The chilli bricks drying in the sun to be placed strategically as repellant. Humans and elephants having to find a way to cohabitate.
An elephant head made of orange peel… (my other half is a true artist!).
So amazing to be able to watch the herd walk past.
The matriarch. The hierarchy. The little tiny ones protected by the family. The bulls at the back, keeping us in check.
Elephants are everywhere…
Elephant footprint (with the other half’s foot for comparison).
Elephant skeleton. The skull is a big honeycomb which, I learnt, helps keep the weight down.
And… an elephant rock painting.
I loved Savuti.
The wildlife was good but not as good as Chobe.
Still. I loved our camp, the dry landscape and the dead trees, the remoteness and wildness.
As we were leaving the park, our truck got stuck in the sand.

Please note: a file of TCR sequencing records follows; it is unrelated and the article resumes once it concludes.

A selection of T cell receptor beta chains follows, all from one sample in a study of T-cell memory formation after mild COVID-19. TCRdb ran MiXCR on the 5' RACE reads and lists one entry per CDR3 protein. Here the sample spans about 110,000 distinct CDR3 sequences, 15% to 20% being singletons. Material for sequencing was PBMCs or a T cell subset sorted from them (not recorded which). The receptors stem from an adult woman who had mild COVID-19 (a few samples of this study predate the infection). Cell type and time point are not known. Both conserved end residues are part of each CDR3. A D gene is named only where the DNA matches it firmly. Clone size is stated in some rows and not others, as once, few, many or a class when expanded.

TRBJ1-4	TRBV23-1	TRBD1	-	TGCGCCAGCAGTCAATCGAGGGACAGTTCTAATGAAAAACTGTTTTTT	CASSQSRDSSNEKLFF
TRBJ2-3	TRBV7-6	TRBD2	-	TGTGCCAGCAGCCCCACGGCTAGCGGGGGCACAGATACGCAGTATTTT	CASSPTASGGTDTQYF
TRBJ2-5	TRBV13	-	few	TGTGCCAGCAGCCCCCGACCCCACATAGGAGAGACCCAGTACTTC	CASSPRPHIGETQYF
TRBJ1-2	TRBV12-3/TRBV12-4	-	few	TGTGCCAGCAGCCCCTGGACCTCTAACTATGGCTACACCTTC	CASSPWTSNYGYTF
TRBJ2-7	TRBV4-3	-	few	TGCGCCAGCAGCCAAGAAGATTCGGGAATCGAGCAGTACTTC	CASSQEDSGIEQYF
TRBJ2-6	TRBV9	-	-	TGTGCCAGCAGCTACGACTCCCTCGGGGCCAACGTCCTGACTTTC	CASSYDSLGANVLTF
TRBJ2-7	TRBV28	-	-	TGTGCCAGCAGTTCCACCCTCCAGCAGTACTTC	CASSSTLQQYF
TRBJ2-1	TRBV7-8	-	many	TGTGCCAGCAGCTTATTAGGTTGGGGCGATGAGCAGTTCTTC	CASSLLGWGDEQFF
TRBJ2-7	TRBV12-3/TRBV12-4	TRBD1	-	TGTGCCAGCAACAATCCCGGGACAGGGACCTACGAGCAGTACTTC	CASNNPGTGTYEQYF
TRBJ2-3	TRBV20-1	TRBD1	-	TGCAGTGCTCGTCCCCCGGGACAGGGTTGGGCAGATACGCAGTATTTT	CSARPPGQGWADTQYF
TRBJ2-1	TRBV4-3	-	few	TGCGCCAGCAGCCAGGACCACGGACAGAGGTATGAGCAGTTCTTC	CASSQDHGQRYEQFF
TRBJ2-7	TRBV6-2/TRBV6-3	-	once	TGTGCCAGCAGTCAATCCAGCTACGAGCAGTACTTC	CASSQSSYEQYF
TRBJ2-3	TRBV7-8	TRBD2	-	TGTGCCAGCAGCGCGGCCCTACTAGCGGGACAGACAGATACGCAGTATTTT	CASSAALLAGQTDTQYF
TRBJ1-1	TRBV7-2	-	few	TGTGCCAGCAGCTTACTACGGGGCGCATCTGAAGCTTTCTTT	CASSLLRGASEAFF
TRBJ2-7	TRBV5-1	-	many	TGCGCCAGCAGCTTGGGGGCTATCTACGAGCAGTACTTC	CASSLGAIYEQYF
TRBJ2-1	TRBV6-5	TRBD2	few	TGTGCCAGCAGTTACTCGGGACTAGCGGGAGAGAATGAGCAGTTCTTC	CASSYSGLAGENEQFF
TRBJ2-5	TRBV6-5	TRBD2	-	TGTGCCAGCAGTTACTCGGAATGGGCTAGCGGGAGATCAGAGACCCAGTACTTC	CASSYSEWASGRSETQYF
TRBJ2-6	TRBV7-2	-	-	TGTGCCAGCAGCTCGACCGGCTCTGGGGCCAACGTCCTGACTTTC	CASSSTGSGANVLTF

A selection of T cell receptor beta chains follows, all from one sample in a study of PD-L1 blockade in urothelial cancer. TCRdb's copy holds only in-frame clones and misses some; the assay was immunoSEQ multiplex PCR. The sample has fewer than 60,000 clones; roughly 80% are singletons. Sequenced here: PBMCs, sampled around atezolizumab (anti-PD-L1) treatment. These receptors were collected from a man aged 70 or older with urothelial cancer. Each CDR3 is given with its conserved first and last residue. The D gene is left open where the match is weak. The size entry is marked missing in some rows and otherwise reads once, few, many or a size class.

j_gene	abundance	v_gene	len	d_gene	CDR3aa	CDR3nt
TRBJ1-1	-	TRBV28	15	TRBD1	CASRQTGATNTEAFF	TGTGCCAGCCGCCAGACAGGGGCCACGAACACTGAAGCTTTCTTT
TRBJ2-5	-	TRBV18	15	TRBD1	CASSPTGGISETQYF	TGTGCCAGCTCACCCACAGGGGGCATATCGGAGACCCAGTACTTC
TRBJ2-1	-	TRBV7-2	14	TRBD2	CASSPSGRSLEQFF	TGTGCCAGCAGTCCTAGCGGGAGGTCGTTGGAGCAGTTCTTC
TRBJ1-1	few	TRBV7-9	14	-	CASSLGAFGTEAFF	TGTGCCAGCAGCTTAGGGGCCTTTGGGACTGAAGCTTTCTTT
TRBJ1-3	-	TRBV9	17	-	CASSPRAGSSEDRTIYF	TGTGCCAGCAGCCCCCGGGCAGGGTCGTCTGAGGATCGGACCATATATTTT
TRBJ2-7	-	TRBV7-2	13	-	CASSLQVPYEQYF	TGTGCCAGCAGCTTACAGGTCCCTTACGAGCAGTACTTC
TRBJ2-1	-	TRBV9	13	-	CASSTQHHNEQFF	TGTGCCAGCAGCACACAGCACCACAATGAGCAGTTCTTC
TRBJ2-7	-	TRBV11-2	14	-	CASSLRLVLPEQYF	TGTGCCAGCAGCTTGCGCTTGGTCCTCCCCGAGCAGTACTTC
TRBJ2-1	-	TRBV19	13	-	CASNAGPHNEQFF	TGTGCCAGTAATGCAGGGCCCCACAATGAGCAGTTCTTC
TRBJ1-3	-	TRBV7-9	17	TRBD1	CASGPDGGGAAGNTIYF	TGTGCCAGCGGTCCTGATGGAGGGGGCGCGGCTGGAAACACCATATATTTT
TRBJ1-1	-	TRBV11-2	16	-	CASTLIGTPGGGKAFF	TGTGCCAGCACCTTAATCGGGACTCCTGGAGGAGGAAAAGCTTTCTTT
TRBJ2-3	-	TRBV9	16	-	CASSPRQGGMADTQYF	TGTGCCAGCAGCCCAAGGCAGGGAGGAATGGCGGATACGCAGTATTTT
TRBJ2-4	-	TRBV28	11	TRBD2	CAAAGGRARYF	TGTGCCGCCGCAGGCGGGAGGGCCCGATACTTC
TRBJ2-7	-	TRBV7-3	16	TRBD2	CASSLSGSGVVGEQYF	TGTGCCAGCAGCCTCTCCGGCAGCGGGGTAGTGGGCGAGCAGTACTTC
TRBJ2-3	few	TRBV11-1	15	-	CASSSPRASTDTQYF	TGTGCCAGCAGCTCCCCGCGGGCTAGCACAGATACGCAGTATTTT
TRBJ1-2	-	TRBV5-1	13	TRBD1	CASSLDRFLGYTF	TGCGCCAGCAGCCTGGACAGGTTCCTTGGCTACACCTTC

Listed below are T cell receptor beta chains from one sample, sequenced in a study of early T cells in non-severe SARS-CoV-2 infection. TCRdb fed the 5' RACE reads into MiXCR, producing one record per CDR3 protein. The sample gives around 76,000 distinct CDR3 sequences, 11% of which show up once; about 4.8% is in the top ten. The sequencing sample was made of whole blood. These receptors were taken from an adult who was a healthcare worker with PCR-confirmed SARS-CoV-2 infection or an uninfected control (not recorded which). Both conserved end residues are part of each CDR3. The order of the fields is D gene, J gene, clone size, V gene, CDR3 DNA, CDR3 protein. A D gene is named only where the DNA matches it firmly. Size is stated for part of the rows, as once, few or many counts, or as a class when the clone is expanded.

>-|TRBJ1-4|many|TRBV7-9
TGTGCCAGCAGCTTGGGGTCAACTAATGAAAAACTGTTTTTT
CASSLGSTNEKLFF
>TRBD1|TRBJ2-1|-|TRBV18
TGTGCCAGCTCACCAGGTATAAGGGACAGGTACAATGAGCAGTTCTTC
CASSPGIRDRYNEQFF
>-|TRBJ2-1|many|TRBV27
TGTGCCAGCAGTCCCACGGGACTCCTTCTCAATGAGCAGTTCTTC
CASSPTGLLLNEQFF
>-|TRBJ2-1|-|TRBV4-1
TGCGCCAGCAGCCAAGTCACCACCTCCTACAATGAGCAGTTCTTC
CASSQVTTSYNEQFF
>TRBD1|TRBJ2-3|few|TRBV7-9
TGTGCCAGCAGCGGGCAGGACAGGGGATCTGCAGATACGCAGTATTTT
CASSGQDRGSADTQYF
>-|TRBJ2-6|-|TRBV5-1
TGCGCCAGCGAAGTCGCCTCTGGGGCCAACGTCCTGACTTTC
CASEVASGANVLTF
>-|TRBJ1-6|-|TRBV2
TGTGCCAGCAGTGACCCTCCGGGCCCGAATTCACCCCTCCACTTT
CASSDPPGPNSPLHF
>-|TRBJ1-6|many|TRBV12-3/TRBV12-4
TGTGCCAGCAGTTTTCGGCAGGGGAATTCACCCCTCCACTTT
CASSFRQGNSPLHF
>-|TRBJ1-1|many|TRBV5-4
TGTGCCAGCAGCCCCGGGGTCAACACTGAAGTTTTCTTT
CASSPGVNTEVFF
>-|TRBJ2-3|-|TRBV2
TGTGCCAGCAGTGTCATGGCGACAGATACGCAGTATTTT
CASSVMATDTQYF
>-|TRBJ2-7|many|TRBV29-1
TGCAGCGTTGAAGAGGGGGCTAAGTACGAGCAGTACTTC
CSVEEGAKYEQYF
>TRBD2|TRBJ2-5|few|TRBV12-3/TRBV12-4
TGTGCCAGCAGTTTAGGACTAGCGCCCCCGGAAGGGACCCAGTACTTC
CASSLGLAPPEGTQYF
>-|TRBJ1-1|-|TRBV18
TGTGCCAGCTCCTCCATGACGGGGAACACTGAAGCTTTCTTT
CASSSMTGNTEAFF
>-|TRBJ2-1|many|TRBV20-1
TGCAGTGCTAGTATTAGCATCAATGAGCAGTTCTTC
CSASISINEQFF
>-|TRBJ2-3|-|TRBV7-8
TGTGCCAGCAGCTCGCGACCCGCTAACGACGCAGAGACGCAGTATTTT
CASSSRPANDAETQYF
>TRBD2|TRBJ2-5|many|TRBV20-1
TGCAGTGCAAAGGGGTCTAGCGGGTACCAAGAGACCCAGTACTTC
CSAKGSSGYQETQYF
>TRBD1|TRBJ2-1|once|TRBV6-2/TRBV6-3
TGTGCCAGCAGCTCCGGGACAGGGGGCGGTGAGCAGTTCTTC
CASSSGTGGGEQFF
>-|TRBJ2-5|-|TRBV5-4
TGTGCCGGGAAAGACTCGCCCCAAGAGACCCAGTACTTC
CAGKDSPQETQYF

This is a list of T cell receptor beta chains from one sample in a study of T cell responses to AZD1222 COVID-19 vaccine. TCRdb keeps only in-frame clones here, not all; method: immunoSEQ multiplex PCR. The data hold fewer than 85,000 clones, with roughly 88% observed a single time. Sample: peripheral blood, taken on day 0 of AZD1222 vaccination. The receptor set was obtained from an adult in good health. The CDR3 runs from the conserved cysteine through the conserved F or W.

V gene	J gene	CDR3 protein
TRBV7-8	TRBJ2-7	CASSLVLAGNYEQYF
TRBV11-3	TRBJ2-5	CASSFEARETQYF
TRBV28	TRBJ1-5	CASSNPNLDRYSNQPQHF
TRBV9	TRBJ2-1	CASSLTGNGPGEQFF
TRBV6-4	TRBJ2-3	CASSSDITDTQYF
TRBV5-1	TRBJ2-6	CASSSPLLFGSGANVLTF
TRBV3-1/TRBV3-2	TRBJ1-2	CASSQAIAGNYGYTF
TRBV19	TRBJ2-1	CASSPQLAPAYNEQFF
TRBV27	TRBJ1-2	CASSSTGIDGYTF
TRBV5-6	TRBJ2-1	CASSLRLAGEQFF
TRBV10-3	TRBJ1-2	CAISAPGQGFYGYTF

I wouldn’t have minded staying there a wee bit longer.
Chobe National Park is known for having the highest concentration of elephants in Africa.
Strangely enough, we only saw a couple on our early morning drive.
But we saw loads of other animals: a hyena; buffalos (charging our truck); giraffes; ‘go away’ birds; hippos; guinea fowls; Egyptian geese; water monitor lizards; vultures and white headed vultures; fish eagles; impalas; sable antilopes; a lion and a lioness courting; a pride of lions; kingfishers; warthogs and we got a glimpse of a civet.
Straight from crossing the border back into Botswana, we found ourselves on a boat safari.
The wildlife was staggering. We saw so much. And all so close to us.
Being on a boat gave us a totally different perspective of the animals and their habitat.
But the Chobe river safari was all about elephants (for me anyway).
We got close to them. Really close.
They went about their business, not minding us one bit.
We saw a small herd trying to cross the river, testing the depth of the water and the currents.
We saw bulls swimming.
We saw elephants cooling down in the water.
Elephants are everywhere…